Thursday, 18 October 2012

Chicago congestion pricing proposal involves HOT lanes and peak tolls

Chicago may get congestion pricing, so says Illinois media.   However, it isn't quite what most of us in the wider tolling/highways sector know as congestion pricing.  The proposals released by the Chicago Metropolitan Agency for Planning (CMAP) are NOT to charge vehicles for using an existing untolled road or lane.  There will be no cordon, area, zonal or distance based charge on existing roads.  So there wont be the kind of behaviour change or modal shift seen in Singapore, London or Stockholm.

What is proposed are two new roads to be tolled, with pricing that will vary by time of day and new HOT lanes to be constructed on existing corridors.  The proposal is for new capacity which will be tolled.

The new capacity will obviously mean significant travel time savings (and commensurate fuel/vehicle operating cost savings) for those using that capacity.  The shift of those users from existing capacity will deliver incremental savings to those remaining on the existing network.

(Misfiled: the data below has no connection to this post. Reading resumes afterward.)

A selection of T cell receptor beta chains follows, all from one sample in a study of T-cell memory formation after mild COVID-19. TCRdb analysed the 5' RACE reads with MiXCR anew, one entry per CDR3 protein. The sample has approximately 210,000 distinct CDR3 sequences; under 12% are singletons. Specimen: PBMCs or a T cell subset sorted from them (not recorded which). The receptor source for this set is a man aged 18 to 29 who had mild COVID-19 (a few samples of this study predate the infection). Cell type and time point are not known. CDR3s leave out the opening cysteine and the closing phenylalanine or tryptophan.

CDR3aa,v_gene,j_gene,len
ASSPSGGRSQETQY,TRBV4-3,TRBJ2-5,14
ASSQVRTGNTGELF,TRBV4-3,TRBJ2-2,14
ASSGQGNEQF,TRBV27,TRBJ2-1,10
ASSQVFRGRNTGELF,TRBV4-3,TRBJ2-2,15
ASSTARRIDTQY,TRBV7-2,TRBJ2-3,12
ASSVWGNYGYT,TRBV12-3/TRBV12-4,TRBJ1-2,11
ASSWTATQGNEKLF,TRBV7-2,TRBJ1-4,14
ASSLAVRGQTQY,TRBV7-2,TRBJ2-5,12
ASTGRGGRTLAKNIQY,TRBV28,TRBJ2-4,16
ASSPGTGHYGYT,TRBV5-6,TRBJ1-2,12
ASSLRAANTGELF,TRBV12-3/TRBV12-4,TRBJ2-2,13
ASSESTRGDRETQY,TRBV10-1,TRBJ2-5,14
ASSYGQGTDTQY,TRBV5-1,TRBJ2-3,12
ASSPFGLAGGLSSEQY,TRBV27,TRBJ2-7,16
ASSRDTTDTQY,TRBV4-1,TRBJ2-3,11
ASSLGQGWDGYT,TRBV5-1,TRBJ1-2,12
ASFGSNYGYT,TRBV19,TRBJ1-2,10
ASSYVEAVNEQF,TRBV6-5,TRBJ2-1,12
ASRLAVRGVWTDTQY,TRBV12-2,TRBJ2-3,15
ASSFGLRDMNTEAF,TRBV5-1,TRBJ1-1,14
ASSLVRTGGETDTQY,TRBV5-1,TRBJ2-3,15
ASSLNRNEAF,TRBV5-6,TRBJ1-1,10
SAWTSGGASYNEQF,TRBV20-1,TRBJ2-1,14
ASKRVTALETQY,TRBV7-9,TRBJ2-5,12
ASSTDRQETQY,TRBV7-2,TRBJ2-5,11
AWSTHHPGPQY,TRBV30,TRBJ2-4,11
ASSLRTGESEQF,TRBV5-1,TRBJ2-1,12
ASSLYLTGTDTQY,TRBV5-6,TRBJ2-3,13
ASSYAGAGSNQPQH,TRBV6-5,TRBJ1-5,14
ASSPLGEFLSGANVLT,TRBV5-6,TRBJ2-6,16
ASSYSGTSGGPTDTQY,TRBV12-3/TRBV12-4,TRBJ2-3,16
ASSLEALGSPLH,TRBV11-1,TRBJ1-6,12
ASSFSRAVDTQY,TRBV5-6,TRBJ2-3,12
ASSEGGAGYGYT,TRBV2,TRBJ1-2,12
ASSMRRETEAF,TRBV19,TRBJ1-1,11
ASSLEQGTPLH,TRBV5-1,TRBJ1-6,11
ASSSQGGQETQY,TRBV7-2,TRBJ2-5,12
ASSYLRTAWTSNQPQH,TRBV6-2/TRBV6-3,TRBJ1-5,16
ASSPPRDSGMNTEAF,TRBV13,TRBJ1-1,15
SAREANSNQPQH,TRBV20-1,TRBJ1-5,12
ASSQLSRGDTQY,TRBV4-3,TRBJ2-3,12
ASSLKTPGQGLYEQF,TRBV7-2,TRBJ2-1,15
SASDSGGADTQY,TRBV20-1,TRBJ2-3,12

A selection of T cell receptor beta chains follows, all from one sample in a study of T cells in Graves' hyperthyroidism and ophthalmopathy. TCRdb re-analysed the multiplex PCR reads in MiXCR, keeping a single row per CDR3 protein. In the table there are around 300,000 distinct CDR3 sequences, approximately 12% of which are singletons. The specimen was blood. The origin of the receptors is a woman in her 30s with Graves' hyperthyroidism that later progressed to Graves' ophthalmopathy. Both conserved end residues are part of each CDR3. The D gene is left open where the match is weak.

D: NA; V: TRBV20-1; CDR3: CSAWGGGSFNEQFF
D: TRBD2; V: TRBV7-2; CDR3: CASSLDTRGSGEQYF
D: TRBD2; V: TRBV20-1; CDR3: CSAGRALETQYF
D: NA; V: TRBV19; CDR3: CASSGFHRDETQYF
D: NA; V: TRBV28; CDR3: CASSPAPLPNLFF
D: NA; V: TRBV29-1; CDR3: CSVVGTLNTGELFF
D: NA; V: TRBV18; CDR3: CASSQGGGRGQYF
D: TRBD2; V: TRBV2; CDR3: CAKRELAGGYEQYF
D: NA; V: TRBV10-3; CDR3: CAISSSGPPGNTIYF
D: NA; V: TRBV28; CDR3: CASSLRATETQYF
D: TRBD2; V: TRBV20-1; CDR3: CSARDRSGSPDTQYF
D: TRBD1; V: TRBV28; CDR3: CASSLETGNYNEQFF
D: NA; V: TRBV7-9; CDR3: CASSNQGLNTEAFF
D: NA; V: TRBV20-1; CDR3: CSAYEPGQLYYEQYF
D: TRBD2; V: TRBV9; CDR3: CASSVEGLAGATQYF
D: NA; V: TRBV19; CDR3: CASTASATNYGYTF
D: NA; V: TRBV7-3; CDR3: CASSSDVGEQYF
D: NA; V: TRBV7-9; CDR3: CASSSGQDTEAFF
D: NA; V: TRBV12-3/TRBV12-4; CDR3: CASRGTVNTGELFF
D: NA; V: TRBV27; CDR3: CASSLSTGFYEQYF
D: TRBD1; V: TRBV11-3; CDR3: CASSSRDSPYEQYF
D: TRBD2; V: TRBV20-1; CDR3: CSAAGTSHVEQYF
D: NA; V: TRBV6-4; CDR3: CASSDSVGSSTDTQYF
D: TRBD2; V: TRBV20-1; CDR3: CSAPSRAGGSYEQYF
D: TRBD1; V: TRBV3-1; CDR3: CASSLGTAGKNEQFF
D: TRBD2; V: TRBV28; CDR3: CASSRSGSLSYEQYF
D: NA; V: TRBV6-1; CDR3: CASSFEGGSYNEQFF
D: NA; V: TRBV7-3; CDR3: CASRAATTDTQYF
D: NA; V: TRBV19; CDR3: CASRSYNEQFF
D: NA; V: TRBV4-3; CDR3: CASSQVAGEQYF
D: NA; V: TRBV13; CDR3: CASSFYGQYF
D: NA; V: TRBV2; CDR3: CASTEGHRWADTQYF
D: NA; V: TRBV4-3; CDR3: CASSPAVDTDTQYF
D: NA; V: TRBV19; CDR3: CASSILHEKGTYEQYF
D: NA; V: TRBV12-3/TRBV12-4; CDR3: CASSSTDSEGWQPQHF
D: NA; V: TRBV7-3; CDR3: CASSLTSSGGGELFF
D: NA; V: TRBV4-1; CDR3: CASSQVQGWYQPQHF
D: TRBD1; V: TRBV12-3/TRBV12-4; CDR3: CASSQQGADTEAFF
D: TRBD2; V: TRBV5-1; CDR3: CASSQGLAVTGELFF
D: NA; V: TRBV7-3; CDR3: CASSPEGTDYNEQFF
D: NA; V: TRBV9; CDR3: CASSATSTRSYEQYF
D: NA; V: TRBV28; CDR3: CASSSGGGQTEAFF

However, what CMAP is proposing is tolling the new capacity, which creates two benefits.  The obvious one is recovery of at least part of the capital cost of the new capacity.  However, the more significant benefit is ensuring the new capacity is sustainable.   I don't mean to use the word as a cliche, but rather than by having peak pricing, the new roads and the HOT lanes in particular, will be able to be managed to always have a minimum standard of free flow conditions with pricing managing demand.

Critics of any new highway capacity frequently claim that it induces demand so that it ends up being filled up and congested, much as the situation before it was built.   Pricing that capacity manages this so that demand can be effectively capped by pricing off users for whom the marginal cost of the toll outweighs the marginal benefit of travelling on that road at that time.

In short, it is a way of ensuring new capacity, where and when it can be funded by the users, is optimally utilised.

It is great step forward in debating transport policy in Chicago.

CMAP's plans for more tolled capacity in Chicago

CMAP has published a website outlining its plans, which are interesting and resemble the scale of development currently underway in Los Angeles.  The technical report behind the analysis is here.